Hello (I'm the person who created the thread). As pointed out by the person before me (and it's only a few examples), things were rather obvious in the 16th and in the 17th centuries. Here's a wiki article about the scientific revolution, which began in the 16th century and ended in the 18th: https://en.wikipedia.org/wiki/Scientific_revolution A section of another wiki article about the history of mathematics in general, I selected the 17th century (the 16th century is just above) https://en.wikipedia.org/wiki/History_of_mathematics#Mathematics_during_the_Scientific_Revolution I have a hard time accepting "This is reliably sourced" as a final reply. The particular field of science was overwhelming. Also, Kangole above seems to have checked the "source" and pointed out how it was inaccurately quoted anyway.
I personally think we should keep only the reference to China regarding the "big empire vs fragmented europe" part. Regarding science and technology, we should add "Mokyr claims that" since it's his very personal view on the matter. Personally I would even remove "science" to keep only "technology" but I guess it's probably a bit much. What do you think we should do? If Kangole is right, we can't let it as it is right? — Preceding unsigned comment added by 2A01:CB00:8169:9700:B968:D730:20C1:4365 (talk) 20:50, 29 August 2017 (UTC)
- As I was saying, Mokyr isn't claiming parity in 1700, rather the reverse: he's arguing against others who do claim it. Kanguole 23:13, 29 August 2017 (UTC)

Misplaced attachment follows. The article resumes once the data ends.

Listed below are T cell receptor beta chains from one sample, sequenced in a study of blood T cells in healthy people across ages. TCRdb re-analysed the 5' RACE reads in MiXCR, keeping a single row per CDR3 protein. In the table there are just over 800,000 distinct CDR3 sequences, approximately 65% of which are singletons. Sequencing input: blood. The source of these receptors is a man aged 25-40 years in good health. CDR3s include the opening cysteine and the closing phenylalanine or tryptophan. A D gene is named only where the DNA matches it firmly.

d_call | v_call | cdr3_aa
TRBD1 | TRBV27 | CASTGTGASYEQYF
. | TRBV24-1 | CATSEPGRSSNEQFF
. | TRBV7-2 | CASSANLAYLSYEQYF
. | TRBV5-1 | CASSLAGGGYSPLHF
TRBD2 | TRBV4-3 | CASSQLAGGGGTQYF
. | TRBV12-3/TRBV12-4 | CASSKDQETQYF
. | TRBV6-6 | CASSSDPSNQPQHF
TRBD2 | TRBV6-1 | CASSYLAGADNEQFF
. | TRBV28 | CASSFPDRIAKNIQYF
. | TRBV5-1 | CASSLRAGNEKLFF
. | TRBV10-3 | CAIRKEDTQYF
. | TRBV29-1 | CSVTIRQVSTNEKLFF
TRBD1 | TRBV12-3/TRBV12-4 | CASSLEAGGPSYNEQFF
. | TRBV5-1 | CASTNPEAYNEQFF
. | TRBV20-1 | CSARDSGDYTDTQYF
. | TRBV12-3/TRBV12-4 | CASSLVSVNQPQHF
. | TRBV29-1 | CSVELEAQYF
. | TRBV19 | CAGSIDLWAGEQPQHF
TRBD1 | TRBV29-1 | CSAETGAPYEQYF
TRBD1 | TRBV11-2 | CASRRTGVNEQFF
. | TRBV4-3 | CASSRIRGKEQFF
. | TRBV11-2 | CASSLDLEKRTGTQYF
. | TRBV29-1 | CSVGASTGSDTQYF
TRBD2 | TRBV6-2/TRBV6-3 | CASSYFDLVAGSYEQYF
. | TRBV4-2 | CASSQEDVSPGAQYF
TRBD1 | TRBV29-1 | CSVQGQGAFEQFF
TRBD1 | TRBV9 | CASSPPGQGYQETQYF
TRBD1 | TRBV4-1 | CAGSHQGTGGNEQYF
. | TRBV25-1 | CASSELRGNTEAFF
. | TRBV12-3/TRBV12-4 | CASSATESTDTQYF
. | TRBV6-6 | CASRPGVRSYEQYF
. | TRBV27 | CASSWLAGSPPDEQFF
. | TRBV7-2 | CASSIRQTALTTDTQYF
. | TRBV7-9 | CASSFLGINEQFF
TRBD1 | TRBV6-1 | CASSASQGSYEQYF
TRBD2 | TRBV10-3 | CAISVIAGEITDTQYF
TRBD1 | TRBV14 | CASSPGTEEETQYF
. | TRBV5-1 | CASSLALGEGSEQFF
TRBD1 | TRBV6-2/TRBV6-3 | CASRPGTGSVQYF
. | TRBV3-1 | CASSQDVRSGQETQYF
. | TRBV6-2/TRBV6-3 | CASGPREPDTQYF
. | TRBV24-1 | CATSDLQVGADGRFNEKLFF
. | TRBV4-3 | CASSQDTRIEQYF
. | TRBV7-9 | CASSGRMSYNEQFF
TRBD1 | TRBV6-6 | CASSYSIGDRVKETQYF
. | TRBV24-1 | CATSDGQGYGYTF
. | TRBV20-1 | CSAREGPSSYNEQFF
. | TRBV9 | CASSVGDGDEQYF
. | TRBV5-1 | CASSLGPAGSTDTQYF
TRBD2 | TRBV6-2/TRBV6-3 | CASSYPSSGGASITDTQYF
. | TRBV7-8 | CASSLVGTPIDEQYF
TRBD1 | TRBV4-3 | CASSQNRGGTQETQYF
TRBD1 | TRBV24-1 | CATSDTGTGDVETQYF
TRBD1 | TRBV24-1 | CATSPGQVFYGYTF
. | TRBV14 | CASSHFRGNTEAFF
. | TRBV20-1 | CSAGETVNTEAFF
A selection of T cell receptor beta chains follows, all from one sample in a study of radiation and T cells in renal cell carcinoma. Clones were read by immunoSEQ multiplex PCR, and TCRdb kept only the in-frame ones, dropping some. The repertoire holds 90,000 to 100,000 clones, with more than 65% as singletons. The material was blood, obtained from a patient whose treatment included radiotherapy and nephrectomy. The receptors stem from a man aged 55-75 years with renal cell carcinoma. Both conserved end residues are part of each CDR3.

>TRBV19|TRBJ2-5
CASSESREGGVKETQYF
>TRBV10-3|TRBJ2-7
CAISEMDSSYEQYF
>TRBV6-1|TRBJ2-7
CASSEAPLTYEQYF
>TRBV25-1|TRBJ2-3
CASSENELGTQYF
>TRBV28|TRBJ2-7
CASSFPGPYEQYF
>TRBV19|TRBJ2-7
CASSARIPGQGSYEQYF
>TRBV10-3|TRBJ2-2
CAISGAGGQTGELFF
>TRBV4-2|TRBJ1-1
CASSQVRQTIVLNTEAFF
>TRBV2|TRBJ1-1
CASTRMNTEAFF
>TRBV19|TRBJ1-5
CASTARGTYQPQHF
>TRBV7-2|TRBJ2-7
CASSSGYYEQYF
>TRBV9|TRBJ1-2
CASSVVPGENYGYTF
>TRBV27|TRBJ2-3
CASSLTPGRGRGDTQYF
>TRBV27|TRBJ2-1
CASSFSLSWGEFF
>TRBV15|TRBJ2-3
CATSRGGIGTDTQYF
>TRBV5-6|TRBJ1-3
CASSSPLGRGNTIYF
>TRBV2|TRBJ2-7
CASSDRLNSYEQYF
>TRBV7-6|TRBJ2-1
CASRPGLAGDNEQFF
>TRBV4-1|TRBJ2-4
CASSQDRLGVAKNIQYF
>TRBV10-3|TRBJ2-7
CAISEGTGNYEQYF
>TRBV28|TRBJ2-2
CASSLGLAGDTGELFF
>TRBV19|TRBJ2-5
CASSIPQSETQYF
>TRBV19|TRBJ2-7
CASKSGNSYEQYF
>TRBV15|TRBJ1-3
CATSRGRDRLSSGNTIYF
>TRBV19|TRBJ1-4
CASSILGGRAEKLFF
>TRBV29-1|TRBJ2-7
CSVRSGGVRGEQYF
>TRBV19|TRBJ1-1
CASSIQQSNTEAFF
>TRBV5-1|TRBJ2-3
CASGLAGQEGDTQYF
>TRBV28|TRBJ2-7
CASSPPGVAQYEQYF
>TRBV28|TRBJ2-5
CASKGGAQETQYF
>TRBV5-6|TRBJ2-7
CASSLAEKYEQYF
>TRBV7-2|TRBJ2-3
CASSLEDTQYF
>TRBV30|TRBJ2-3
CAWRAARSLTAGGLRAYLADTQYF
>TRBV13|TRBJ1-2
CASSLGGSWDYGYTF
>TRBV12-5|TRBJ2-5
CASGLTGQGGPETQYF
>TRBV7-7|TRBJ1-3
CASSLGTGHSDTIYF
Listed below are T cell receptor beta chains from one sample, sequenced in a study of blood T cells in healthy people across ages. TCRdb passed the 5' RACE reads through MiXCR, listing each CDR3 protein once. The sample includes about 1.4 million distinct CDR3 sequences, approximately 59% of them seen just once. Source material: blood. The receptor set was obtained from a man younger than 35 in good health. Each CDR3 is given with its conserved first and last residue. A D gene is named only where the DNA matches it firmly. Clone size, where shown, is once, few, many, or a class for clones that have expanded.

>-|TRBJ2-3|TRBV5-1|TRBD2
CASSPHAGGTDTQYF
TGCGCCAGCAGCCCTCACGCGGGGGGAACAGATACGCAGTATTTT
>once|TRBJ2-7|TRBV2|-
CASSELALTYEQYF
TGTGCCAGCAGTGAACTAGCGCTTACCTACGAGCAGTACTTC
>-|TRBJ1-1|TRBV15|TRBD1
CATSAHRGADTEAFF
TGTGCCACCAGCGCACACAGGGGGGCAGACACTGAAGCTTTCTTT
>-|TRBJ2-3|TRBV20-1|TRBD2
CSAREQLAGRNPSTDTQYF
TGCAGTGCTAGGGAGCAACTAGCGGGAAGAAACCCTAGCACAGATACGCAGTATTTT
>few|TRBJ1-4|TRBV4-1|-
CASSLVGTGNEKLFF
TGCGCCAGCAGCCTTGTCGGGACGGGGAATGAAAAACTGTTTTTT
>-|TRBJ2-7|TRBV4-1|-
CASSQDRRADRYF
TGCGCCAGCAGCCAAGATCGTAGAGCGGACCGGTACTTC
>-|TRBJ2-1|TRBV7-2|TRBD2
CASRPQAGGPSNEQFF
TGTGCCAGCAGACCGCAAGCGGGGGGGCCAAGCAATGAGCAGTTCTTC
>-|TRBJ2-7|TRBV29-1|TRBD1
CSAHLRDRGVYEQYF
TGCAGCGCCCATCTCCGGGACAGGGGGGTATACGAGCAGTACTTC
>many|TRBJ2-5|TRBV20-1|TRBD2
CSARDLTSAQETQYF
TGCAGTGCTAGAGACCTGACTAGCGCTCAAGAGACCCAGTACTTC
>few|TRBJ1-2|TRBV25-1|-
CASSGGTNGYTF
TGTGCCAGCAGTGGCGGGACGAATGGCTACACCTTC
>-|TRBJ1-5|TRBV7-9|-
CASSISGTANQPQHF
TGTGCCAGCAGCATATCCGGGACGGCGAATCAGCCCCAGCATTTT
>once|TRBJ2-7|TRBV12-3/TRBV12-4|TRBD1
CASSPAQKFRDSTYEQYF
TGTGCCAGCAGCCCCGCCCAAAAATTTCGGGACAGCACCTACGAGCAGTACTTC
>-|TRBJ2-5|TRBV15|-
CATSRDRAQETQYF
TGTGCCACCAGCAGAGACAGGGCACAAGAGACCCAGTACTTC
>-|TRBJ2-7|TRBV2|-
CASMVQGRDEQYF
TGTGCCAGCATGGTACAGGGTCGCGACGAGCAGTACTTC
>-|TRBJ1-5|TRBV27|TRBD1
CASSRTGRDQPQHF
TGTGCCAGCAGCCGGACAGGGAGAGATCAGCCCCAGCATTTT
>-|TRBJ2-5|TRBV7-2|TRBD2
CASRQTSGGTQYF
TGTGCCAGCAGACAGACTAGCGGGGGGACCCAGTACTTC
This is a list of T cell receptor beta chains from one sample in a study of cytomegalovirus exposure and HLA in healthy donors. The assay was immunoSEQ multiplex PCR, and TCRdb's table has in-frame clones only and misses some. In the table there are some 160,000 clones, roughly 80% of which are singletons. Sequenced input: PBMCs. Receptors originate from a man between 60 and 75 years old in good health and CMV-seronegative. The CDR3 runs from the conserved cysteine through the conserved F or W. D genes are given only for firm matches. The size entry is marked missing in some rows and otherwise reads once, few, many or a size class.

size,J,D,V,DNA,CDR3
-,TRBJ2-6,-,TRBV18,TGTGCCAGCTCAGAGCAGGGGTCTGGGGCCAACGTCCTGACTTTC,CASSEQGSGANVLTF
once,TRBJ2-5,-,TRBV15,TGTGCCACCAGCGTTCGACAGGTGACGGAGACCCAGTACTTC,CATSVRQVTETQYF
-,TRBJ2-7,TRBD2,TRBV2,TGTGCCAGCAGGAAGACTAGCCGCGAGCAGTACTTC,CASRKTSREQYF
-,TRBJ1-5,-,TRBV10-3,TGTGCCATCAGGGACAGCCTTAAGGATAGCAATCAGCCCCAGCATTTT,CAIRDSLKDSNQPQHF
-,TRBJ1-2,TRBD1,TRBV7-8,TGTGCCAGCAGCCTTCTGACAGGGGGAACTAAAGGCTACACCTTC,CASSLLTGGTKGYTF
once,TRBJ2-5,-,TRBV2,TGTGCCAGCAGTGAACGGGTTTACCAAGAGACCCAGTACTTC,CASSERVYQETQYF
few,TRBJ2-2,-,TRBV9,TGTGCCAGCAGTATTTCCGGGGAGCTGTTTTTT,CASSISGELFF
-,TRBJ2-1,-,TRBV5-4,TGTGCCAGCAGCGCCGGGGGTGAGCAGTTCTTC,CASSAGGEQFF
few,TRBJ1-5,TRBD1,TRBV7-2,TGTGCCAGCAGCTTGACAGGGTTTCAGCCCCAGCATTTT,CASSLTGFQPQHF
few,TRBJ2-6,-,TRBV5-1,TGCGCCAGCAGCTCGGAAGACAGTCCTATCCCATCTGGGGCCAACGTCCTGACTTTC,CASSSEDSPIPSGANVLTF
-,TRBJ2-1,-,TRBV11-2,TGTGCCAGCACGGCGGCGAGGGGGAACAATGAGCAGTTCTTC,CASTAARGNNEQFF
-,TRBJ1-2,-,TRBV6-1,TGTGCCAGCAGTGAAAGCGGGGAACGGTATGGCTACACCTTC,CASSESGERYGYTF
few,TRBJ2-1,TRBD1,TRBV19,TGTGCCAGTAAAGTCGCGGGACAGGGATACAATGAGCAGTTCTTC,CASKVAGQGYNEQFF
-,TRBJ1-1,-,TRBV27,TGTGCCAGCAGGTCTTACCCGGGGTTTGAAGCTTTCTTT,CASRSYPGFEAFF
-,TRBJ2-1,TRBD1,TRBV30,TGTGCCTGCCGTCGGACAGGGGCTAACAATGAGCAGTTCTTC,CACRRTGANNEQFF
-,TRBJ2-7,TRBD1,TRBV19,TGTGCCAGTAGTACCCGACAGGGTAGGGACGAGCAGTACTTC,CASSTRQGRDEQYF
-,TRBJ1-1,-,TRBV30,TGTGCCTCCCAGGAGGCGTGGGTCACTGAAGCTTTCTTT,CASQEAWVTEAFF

- I'm sorry, I don't understand how I read that wrong. Even if I'm not a native speaker it was clear, I apologize again. Any suggestion about the change to make in thta part of the article? I don't want to take an isolated initiative.
- Since there was no further reply, I took the liberty to change it for: "This is what set Europe apart from technologically advanced, large unitary empires such as China. China had both a printing press and movable type, yet the industrial revolution would occur in Europe." As you can see, I actually just removed what was related to India (including this comparison with 1700's Europe).
This section contains errors and omissions, and is generally misleading. It should be removed unless someone who has an understanding of the subject can rewrite it.Phmoreno (talk) 13:10, 31 August 2017 (UTC)
Was the trade deficit between India and Great Britain and Holland really due to the fact that India was self sufficient or was it because that by 1760 wages in Lancashire were six times higher than India? And what about the fact that Western Europe had so much gold and silver flow in from the Spanish colonies in the Americas that there was a large inflation in Europe. The intellectuals in Europe became aware that gold and silver weren't wealth. Anyway, statements in this section do not accurately describe the situation.Phmoreno (talk) 13:23, 31 August 2017 (UTC)